November-December 2021 Update: We have WASM liftoff!

Dec. 31, 2021  ·  by Kevin Boos

Theseus now supports WASM + WASI

Great news -- executing WASM modules atop Theseus is now working!

As proposed in a previous post, the initial implementation covers basic WASI system calls and uses the wasmi crate to execute WASM binaries using an intepreter.

Big thanks to Vikram Mullick for leading this effort. Our initial work was also inspired by early work from redshirt, a WASM-based proof-of-concept system that also used wasmi.

Note: this feature is not yet merged into the theseus_main branch. It's coming soon! In the mean time, you can follow its progress in PR #472.

Demos of running WASM on Theseus

We have a few demo applications to show basic WASM + WASI functionality.

First, a classic text adventure game called Zork. This demonstrates using stdio through WASI-defined APIs. zork

Second, a simple version of grep version 2.0 compiled to WASM, which demonstrates using WASI's filesystem I/O interface. grep

Once WASM support is officially in the main branch, we will offer an easier command line interface for loading and executing WASM binaries.

Progress on Porting wasmtime to Theseus

While the interpreted WASM project is wrapping up, the port of wasmtime is just getting started.

As described in wasmtime's documentation, the project is architected as one top-level user-facing crate that re-exports and connects together key functionality from several smaller internal crates. The top-level crate is aptly named wasmtime, and it primarily exposes a safe API for interacting with WASM modules, e.g., compiling, instantiating, and invoking them.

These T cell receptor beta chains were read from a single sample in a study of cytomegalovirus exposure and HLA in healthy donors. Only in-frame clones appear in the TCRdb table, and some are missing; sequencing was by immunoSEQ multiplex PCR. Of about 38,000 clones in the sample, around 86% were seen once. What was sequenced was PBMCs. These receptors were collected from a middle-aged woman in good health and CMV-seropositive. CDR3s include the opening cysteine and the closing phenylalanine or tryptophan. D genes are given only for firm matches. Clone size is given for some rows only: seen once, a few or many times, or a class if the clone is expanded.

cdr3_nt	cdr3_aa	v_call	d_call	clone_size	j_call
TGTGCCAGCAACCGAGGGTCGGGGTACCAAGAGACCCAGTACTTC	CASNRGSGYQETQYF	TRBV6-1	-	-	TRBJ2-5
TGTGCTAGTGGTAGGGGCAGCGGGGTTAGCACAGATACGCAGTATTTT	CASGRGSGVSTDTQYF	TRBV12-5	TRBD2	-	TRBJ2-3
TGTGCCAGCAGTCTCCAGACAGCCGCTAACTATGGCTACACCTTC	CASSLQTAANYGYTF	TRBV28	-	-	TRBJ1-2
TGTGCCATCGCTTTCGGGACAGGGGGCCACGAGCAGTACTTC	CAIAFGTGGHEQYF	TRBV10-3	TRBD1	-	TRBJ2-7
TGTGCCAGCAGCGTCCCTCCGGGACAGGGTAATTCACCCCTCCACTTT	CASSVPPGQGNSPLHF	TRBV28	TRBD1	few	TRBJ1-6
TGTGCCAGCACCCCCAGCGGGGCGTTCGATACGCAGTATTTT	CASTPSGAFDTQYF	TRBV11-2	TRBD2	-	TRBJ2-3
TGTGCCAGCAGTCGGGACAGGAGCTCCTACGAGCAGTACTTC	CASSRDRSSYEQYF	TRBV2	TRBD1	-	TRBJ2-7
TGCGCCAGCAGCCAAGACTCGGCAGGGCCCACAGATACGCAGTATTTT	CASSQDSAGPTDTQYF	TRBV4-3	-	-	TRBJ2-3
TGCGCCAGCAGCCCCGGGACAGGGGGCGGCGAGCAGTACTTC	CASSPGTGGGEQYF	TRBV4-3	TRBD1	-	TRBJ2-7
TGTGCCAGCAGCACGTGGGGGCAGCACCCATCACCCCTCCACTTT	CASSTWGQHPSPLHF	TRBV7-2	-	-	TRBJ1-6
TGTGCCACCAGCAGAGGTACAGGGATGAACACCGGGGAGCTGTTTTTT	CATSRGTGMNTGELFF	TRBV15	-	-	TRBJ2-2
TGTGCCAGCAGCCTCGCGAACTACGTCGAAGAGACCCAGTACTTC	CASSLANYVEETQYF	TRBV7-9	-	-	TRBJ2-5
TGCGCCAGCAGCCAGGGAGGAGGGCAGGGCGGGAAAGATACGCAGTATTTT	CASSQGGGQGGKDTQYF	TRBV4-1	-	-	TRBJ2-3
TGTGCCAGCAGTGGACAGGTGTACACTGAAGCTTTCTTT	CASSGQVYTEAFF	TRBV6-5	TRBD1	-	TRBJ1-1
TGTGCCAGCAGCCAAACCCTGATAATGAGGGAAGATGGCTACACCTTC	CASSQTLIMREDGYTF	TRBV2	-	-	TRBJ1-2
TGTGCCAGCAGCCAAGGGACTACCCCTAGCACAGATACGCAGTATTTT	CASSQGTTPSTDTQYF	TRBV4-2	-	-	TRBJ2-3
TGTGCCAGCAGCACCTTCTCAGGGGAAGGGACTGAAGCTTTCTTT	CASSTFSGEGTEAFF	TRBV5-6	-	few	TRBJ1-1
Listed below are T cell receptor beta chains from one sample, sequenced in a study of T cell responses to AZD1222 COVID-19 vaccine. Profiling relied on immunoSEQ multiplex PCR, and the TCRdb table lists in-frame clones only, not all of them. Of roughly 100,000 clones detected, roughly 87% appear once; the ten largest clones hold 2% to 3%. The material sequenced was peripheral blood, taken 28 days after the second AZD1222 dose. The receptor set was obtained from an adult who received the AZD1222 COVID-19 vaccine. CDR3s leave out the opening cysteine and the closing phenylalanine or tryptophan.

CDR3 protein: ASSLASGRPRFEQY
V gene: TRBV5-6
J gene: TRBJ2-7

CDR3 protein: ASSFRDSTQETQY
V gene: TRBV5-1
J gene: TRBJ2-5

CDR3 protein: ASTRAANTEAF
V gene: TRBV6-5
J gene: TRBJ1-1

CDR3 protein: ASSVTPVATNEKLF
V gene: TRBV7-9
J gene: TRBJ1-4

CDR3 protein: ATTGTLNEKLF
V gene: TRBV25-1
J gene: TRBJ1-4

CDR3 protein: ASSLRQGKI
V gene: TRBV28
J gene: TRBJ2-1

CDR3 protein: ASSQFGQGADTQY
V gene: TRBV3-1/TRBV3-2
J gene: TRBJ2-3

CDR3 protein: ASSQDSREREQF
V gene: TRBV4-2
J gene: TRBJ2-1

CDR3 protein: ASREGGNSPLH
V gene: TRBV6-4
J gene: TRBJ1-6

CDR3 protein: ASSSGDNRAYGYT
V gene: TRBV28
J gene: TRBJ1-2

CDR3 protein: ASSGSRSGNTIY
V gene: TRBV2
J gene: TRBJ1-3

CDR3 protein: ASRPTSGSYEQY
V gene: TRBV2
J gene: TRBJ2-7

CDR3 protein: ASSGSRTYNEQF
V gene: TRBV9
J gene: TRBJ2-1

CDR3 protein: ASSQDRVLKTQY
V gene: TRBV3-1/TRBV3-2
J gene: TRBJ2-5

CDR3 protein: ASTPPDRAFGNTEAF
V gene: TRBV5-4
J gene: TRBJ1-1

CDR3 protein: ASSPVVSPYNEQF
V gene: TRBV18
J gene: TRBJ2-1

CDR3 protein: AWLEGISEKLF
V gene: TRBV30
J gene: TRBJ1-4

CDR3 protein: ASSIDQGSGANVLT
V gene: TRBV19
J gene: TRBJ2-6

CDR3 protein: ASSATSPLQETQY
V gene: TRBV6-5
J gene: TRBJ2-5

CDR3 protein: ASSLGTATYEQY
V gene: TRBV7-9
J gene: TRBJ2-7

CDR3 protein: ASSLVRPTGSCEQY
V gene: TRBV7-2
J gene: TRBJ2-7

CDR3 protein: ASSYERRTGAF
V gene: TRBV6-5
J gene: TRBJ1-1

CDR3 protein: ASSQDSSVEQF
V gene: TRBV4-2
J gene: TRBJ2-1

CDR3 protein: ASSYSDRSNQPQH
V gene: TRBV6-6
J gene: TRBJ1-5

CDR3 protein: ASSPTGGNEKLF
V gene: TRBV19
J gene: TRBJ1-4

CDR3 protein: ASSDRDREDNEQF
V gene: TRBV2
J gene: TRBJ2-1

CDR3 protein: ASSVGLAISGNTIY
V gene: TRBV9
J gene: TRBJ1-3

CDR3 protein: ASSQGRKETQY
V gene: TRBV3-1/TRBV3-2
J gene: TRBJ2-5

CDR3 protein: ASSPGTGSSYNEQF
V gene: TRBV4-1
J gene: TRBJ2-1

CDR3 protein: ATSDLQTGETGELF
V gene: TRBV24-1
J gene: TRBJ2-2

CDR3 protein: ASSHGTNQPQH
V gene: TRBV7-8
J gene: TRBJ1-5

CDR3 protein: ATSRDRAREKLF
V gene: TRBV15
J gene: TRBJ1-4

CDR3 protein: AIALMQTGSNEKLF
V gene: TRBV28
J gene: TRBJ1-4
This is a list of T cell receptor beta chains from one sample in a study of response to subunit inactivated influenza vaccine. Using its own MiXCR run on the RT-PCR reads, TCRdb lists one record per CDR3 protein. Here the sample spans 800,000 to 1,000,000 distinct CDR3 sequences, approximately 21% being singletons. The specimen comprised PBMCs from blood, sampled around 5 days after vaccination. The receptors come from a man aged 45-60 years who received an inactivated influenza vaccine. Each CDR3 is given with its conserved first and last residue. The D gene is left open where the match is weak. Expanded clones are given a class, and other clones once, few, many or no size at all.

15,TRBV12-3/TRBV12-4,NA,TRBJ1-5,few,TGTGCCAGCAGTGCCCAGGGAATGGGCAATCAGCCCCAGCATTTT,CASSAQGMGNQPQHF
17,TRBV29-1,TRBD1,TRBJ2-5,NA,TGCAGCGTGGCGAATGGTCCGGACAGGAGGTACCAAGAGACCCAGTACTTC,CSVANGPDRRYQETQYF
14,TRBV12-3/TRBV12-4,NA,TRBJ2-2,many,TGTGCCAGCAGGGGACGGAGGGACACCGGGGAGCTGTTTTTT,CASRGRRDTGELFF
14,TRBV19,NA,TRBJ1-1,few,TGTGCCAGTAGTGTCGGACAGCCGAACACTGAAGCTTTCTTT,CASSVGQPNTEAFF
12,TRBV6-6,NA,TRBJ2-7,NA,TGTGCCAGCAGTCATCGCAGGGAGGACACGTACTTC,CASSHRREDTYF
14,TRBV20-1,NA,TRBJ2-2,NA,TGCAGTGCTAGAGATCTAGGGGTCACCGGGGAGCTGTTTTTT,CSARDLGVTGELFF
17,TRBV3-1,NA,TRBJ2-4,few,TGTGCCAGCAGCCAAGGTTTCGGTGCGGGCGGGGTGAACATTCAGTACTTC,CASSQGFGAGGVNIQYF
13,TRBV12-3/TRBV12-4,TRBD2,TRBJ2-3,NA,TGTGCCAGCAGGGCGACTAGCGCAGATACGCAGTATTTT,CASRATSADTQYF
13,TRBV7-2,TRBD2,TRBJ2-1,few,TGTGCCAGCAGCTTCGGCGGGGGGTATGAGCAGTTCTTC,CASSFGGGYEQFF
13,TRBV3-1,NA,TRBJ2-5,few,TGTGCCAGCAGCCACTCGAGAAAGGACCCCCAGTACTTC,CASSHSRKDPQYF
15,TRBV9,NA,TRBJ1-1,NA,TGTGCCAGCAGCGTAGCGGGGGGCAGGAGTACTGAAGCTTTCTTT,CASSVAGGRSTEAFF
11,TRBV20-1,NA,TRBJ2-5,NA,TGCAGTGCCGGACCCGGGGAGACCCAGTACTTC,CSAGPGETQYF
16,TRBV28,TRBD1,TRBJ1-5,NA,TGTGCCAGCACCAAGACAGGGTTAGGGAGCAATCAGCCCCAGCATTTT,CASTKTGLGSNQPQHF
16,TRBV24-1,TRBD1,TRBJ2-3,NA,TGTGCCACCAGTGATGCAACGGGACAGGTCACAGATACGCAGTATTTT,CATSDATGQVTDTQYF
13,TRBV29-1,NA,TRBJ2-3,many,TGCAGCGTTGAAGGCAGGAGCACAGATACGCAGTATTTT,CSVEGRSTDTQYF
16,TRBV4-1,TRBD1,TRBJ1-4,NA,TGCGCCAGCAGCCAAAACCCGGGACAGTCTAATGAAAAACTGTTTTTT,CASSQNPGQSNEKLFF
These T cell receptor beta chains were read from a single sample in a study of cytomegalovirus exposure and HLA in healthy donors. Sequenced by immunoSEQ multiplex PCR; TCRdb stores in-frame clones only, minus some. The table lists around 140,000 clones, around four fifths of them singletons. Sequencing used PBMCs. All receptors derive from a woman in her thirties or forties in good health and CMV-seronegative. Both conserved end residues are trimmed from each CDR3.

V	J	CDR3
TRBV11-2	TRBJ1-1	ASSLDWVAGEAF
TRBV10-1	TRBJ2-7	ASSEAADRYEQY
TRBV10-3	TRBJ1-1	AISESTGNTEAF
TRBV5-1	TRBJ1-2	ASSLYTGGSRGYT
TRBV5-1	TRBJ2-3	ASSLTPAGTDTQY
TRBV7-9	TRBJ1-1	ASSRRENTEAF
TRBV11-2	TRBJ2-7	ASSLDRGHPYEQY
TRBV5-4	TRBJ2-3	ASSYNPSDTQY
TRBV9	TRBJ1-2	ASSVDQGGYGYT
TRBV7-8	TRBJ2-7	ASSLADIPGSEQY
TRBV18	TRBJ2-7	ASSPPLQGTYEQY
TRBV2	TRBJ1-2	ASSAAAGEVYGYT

Bottom-up approach -- off to a strong start

We have taken a bottom-up approach such that we can iteratively port each crate to the Theseus environment, building and testing them as we go. A diagram of the key crates that we care about and need to port is below. diagram of wasmtime key crates

As such, the top-level wasmtime crate will be the last one that we port to Theseus. So far, we have been able to quickly adapt the following bottom-most crates (shown in green above) to no_std environments, as they are relatively standalone:

  • wasmparser: an external (non-wasmtime) tool for parsing WASM binaries
  • wasmtime-types: definitions for core WASM types and execution concepts
  • wasmtime-environ: support for abstract definitions of compiler environment and features, enabling easy use of the cranelift backend for JIT
  • cranelift-entity: core data structures used by the Cranelift code generator

In addition, we had to modify the following crates that were dependencies of wasmtime in order to support no_std environments. We submitted PRs to each crate's upstream repository, some of which have already been accepted. Thanks to those authors/maintainers!

Looking forward in (wasm)time

The main challenge in porting wasmtime to Theseus is porting the wasmtime-runtime crate, which implements the majority of the runtime logic for executing WASM binaries atop a given host platform. This crate is massive and will likely take months to complete, due to its many dependencies and robust usage of standard POSIX-like functionality that Theseus currently lacks.

We'll start by tackling the main dependencies of wasmtime-runtime, most of which are based around legacy POSIX-style interfaces and traditional OS platform abstractions:

  • Unix-like memory mapping and protection
  • Signal/trap handling
  • Thread-local storage
  • Stack introspection and backtracing
  • File and I/O abstractions
  • Exception (panic) handling and unwinding resumption

Look for updates in the next post!

Miscellaneous Contributions

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